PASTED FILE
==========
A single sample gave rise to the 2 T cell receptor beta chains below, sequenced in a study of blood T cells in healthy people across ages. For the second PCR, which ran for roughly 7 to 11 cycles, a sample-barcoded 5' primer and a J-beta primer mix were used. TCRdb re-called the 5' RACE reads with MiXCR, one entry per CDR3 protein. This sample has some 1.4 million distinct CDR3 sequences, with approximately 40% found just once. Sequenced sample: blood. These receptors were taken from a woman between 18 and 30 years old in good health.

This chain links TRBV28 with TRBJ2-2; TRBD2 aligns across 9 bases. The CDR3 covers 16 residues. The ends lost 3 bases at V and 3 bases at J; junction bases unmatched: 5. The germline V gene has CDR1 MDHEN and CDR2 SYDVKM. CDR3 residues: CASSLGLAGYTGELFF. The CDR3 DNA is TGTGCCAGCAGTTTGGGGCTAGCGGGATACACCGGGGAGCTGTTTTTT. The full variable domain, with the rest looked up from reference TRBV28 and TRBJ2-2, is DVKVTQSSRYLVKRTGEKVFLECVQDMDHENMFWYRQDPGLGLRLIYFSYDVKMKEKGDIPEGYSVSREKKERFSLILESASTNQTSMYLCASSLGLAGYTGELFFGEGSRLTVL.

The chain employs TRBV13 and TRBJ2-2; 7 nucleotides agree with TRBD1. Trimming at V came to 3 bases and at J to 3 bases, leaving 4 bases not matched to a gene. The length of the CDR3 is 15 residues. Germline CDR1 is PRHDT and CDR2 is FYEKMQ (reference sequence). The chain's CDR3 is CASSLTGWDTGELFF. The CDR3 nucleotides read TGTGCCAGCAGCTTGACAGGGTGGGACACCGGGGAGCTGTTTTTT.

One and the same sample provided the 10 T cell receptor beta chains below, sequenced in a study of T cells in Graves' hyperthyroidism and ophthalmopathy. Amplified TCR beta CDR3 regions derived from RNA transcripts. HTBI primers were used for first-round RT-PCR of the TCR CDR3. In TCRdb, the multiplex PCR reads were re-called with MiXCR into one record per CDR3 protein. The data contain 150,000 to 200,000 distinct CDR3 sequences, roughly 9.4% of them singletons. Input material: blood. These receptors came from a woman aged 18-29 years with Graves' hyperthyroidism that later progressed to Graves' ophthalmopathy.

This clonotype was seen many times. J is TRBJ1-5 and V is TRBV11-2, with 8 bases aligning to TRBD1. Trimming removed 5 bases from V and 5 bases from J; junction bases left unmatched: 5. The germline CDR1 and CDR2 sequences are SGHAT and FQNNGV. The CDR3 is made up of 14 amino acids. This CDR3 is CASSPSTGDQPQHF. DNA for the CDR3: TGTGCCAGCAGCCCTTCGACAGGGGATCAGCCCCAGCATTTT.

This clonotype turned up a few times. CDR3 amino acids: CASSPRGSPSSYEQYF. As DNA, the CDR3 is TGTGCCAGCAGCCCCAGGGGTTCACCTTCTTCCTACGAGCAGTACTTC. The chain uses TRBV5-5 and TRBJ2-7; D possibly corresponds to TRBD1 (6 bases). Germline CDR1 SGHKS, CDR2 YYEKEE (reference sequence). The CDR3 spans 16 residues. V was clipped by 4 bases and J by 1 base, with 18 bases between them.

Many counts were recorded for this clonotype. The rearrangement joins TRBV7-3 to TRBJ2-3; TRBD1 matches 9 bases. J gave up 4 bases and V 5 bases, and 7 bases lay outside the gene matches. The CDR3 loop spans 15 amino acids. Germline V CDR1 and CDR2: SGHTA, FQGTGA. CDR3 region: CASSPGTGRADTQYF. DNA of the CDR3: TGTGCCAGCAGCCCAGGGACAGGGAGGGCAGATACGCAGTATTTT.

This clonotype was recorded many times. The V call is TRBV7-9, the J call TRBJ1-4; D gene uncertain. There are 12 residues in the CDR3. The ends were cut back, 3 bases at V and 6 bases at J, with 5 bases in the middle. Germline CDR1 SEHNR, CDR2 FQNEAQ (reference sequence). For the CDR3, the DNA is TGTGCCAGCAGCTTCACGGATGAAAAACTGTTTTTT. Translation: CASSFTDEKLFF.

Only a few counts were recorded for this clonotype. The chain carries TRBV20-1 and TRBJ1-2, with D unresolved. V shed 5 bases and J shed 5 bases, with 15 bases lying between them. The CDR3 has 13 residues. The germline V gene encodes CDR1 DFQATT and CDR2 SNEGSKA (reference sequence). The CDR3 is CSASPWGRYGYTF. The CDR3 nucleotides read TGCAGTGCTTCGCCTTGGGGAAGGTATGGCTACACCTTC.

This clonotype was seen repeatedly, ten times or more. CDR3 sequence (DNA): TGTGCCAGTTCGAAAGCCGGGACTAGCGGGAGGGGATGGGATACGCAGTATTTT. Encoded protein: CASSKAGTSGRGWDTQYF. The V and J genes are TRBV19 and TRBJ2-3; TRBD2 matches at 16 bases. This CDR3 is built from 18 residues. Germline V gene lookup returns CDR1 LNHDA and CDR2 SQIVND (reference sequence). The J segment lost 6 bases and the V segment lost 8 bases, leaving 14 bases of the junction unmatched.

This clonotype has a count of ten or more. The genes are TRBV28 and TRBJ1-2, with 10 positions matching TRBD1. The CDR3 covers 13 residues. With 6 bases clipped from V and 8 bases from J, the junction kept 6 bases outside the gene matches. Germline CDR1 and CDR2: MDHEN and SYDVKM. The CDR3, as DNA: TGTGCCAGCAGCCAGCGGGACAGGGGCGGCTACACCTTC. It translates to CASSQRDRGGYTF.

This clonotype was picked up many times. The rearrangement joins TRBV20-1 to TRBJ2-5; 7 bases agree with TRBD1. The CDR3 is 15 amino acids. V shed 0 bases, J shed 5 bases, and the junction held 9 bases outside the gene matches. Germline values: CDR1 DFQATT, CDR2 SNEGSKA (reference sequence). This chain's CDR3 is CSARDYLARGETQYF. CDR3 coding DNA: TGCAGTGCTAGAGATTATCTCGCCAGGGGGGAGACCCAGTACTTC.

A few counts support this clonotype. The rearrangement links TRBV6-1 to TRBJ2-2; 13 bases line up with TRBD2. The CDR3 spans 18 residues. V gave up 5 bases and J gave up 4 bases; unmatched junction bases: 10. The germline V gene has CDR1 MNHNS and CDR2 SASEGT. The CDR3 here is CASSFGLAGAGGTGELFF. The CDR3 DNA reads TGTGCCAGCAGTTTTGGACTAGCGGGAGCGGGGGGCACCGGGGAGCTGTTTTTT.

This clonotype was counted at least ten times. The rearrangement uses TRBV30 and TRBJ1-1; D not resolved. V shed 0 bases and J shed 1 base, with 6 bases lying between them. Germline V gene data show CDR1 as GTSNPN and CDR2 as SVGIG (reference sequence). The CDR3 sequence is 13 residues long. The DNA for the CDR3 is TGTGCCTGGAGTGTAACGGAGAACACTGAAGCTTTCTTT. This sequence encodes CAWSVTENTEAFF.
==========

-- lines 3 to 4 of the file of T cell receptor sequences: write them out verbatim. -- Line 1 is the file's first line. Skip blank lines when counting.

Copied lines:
The chain employs TRBV13 and TRBJ2-2; 7 nucleotides agree with TRBD1. Trimming at V came to 3 bases and at J to 3 bases, leaving 4 bases not matched to a gene. The length of the CDR3 is 15 residues. Germline CDR1 is PRHDT and CDR2 is FYEKMQ (reference sequence). The chain's CDR3 is CASSLTGWDTGELFF. The CDR3 nucleotides read TGTGCCAGCAGCTTGACAGGGTGGGACACCGGGGAGCTGTTTTTT.

One and the same sample provided the 10 T cell receptor beta chains below, sequenced in a study of T cells in Graves' hyperthyroidism and ophthalmopathy. Amplified TCR beta CDR3 regions derived from RNA transcripts. HTBI primers were used for first-round RT-PCR of the TCR CDR3. In TCRdb, the multiplex PCR reads were re-called with MiXCR into one record per CDR3 protein. The data contain 150,000 to 200,000 distinct CDR3 sequences, roughly 9.4% of them singletons. Input material: blood. These receptors came from a woman aged 18-29 years with Graves' hyperthyroidism that later progressed to Graves' ophthalmopathy.